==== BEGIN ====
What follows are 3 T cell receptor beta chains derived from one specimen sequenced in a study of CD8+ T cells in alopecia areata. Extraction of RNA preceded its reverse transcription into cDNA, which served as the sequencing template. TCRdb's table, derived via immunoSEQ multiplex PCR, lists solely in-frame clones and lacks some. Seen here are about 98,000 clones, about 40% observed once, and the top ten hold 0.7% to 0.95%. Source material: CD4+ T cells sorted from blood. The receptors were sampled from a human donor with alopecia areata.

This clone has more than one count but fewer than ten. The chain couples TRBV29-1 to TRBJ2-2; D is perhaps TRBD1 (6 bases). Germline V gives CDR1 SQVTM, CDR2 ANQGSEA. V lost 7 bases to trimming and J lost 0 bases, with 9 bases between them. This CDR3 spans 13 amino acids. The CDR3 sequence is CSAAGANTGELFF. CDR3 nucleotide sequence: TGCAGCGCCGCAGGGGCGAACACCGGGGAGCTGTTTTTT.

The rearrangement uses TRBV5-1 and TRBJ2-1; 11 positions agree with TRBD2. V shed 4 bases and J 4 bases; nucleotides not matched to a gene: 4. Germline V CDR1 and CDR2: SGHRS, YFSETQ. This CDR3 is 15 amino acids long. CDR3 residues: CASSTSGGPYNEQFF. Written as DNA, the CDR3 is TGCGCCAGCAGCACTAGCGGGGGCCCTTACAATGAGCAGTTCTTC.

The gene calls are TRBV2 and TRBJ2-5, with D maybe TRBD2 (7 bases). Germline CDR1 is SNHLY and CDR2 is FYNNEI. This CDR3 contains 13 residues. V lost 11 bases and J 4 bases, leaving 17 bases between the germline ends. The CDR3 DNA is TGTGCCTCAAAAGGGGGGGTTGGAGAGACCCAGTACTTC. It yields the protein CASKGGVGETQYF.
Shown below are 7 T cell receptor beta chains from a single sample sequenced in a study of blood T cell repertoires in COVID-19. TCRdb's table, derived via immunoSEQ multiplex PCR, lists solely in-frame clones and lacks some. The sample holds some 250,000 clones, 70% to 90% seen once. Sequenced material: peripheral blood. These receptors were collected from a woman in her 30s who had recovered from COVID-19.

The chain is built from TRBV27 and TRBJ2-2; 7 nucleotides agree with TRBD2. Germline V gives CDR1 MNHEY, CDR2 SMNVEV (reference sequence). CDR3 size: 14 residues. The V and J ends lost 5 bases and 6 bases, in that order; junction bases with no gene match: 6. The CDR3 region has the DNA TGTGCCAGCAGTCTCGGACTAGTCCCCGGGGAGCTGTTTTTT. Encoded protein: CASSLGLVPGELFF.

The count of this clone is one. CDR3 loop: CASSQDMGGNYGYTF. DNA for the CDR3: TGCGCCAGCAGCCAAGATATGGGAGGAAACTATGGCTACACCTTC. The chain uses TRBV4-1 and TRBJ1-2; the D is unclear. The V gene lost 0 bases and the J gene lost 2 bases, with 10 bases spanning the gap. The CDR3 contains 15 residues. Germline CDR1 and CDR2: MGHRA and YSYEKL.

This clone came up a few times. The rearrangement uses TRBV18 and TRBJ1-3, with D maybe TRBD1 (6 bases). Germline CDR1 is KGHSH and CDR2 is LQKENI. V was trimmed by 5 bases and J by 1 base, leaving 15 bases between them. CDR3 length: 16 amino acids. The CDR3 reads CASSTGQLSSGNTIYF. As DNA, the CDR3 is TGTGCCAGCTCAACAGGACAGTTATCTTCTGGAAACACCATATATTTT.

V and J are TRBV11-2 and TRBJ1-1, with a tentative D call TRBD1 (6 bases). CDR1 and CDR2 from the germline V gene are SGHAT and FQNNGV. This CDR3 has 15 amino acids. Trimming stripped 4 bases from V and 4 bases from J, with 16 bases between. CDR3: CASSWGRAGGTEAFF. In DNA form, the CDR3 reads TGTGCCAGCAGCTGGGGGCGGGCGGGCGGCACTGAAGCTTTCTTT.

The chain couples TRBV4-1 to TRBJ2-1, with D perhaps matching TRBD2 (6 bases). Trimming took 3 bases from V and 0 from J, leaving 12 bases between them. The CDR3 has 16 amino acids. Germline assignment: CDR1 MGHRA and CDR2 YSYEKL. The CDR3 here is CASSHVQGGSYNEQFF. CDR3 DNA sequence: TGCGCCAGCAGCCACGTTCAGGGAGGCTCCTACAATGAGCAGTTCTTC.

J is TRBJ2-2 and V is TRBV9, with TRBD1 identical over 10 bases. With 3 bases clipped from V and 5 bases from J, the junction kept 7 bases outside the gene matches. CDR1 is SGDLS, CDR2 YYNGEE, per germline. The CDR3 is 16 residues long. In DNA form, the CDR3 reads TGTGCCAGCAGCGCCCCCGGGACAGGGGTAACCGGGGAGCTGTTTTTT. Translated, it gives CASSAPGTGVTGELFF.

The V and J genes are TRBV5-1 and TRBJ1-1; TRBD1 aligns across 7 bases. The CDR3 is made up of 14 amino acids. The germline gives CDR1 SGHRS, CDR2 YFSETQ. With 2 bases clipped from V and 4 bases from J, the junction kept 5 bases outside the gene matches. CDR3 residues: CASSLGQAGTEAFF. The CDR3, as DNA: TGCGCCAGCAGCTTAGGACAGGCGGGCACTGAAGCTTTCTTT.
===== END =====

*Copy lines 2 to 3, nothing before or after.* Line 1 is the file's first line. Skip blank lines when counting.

This clone has more than one count but fewer than ten. The chain couples TRBV29-1 to TRBJ2-2; D is perhaps TRBD1 (6 bases). Germline V gives CDR1 SQVTM, CDR2 ANQGSEA. V lost 7 bases to trimming and J lost 0 bases, with 9 bases between them. This CDR3 spans 13 amino acids. The CDR3 sequence is CSAAGANTGELFF. CDR3 nucleotide sequence: TGCAGCGCCGCAGGGGCGAACACCGGGGAGCTGTTTTTT.

The rearrangement uses TRBV5-1 and TRBJ2-1; 11 positions agree with TRBD2. V shed 4 bases and J 4 bases; nucleotides not matched to a gene: 4. Germline V CDR1 and CDR2: SGHRS, YFSETQ. This CDR3 is 15 amino acids long. CDR3 residues: CASSTSGGPYNEQFF. Written as DNA, the CDR3 is TGCGCCAGCAGCACTAGCGGGGGCCCTTACAATGAGCAGTTCTTC.